Starting a Catering Business

For those who love cooking and eating, catering is an excellent business opportunity that would perfectly match their passion.
It is a very promising venture, with a good chance of being extremely lucrative. However, you must know that more than culinary talent is required. In fact, there are many business aspects you must learn in order to be successful.
Here are ten key ideas to guide you in starting a catering business:
1. Decide on what market you will pursue. There are two basic considerations in deciding on this matter. First, is your ability to sell to your target market and second, is your current capacity to deliver excellent service. Both are critically important as you cannot be good in one and overlook the other. If your desired market has a very high standard which you cannot meet, then there will be neither repeat sales nor referrals.
2. Start with packed meals first. Although most of us imagine a full service or buffet type catering event, there are in fact several levels of catering service. For a beginner, it is best to start with the easiest setup and with the least chances of problems.
3. Plan your menu and presentation. The prime consideration here is not only what would delight your target market, but also what would be within the capacity of your kitchen. The food must not only taste good, but also be pleasing to the eyes. This is why the color combination and presentation of the food must be attractive.
4. Rent or acquire second hand equipment at first. Conserve your cash and try to make do with the least expensive but still reliable equipment. Most of your customers would not care nor know how much you spent. Postpone buying a delivery van until profits are flowing in steadily for at least a year.
5. Get needed manpower. Never allow a poorly trained staff to ruin the dining experience. Better to pay higher for expert manpower, as customer service is just as important as the quality of the food.
6. Learn the basics. Although you may not do it yourself, you must be knowledgeable enough to spot deficiencies in such things as food preparation, table skirting, and layout of plates, glasses, and utensils. This will enable you to supervise effectively.  
7. Establish rules for operations and personnel for excellent service. Have an employee manual written up to instil discipline.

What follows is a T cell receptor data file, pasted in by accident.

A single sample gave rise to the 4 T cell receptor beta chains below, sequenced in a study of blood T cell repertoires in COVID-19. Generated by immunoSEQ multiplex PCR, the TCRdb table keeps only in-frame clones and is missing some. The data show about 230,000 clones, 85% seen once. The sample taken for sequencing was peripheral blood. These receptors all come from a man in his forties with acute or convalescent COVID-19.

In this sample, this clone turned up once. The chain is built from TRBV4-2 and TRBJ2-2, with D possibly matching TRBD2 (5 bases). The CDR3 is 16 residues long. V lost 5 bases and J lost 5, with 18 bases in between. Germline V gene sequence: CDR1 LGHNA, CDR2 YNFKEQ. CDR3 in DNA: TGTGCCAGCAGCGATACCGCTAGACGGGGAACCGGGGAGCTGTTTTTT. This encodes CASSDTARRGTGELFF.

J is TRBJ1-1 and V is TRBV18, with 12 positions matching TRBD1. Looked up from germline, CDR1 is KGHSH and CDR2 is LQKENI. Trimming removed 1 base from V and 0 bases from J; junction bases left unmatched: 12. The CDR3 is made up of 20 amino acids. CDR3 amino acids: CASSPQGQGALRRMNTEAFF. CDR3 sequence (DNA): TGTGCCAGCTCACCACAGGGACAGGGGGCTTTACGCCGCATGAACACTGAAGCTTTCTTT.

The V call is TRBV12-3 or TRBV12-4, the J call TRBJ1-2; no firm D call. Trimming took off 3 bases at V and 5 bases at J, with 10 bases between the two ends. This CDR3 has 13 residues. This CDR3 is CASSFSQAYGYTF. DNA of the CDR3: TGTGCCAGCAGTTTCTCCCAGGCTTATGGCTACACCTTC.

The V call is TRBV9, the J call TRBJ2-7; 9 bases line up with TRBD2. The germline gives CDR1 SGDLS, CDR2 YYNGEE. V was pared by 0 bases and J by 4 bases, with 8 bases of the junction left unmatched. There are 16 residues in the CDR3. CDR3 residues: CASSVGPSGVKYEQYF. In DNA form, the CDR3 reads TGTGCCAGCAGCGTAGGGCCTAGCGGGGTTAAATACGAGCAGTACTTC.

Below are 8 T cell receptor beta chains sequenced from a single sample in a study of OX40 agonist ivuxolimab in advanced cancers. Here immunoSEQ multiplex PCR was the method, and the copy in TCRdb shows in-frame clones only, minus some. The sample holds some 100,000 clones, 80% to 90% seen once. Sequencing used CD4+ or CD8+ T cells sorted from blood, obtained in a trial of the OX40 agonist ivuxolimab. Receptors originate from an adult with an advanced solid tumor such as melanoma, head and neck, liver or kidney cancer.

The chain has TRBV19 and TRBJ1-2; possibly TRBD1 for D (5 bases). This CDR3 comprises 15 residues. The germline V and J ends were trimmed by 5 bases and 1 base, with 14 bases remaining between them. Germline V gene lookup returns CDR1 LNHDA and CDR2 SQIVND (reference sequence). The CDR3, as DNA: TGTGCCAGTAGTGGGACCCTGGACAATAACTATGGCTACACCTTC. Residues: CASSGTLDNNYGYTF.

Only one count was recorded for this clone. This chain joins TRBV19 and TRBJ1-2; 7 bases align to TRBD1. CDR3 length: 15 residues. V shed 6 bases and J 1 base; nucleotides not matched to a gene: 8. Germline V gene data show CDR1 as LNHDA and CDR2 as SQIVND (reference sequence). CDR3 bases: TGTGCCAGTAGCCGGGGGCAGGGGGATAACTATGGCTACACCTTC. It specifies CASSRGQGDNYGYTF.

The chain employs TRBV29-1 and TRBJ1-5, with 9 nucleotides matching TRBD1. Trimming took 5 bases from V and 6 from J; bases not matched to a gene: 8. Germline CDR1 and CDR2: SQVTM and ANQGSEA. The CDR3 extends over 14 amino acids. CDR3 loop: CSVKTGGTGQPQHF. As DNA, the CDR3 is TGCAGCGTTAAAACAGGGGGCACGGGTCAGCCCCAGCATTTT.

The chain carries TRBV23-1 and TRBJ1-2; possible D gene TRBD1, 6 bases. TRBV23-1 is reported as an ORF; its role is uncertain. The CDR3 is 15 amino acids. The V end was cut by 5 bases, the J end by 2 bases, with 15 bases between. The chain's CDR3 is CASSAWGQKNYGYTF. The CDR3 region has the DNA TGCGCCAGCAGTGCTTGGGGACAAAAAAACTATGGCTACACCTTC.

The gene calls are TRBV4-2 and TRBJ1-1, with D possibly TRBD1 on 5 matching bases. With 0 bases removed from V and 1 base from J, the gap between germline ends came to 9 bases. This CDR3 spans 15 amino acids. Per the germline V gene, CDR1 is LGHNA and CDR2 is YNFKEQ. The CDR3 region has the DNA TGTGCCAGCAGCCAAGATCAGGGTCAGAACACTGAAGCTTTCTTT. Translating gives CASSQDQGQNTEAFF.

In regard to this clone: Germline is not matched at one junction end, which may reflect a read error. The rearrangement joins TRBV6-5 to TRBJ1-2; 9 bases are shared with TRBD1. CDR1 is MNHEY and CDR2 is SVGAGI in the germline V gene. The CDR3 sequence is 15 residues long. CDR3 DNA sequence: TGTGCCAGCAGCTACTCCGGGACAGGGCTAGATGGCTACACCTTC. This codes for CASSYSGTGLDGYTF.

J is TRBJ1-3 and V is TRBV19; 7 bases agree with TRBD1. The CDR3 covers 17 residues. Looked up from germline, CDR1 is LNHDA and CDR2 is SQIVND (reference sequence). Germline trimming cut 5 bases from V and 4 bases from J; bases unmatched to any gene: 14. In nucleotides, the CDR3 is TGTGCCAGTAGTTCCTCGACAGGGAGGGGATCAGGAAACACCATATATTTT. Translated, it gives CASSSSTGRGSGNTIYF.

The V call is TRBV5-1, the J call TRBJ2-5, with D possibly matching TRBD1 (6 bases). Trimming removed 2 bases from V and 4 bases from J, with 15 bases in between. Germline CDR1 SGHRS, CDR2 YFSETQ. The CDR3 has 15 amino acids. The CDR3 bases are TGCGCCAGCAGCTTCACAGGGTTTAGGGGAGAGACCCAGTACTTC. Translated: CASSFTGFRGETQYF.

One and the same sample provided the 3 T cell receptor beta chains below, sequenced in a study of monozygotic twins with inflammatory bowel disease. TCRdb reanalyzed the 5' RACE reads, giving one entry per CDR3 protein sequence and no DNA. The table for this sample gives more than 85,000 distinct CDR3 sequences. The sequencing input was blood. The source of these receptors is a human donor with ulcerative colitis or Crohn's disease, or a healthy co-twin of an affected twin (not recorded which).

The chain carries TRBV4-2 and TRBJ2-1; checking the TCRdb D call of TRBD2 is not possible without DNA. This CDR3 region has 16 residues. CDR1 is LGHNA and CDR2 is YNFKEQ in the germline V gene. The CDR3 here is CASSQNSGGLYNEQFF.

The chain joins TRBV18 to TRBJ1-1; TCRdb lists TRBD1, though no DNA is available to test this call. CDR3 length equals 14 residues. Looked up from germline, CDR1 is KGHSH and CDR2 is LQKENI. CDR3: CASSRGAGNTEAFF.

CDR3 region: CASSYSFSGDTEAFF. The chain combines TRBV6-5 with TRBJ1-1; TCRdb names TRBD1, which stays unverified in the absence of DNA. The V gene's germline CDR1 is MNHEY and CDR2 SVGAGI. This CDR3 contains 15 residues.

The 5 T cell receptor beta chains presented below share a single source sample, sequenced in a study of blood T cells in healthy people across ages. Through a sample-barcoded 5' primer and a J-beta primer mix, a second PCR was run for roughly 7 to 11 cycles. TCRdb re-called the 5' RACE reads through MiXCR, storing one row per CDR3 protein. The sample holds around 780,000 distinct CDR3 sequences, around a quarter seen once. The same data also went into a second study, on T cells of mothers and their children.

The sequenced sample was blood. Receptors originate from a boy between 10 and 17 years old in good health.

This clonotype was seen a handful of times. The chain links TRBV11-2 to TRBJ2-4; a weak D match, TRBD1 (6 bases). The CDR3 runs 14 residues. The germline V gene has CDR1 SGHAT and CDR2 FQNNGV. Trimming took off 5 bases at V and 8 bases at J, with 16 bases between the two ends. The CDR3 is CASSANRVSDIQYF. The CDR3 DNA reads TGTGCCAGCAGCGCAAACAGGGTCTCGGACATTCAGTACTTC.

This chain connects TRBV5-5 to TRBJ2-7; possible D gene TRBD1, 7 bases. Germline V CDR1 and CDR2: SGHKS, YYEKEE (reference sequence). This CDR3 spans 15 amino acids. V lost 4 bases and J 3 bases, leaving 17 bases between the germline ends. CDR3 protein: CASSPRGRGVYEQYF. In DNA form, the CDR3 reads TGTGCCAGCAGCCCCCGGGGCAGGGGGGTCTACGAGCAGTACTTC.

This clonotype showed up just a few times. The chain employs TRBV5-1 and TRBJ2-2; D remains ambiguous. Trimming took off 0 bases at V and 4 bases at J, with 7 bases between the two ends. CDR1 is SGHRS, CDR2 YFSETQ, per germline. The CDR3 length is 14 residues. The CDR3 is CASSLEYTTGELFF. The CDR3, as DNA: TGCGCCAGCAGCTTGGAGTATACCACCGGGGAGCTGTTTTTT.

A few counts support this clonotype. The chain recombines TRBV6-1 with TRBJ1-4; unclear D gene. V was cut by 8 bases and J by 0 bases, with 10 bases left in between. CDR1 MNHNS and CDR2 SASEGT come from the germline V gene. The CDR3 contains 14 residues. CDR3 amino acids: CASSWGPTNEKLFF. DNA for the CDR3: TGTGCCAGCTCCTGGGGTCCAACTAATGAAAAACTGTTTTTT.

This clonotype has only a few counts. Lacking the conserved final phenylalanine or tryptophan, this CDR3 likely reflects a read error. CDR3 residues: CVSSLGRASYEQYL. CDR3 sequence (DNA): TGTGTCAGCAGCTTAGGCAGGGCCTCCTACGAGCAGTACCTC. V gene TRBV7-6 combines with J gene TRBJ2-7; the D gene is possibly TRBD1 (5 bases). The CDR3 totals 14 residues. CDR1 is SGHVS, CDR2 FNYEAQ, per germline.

8. Know how to cost and price profitably. One of the worst blunders in costing is to overlook the overhead expenses. Beginners often just factor in the cost of ingredients. Another factor to control are the percentage of cost of the key items, these are food, labor, and rent. Going beyond a certain percentage will make your cost too much to make a profit. For example, your food costs should not go beyond forty percent of the total price you are going to charge.
9. Market your catering service. You must have promotional tools to help you establish credibility in the eyes of your client. One of the most potent is to have full color brochures with pictures of your offerings. With modern digital printing you can print only a few pieces at an affordable rate. Do not forget to have a website too as they are now inexpensive and many people now search for caterers in the internet.
10. Have post event assessments. With every catering event there are dozens of lessons to be learned. Study how things could be better. Having a feedback form for your customers will also help you know where improvements can be made.
There is much more to learn about catering than being able to serve food. Want to know more about this promising business? BusinessCoach, Inc., a leading business seminar provider, conducts seminars on how to start and manage a catering business.

Click here to view details of the training program: How to Start a Catering Business >>>

*Originally published by the Manila Bulletin. Written by Ruben Anlacan, Jr. (President, BusinessCoach, Inc.) All rights reserved. May not be reproduced or copied without express written permission of the copyright holders.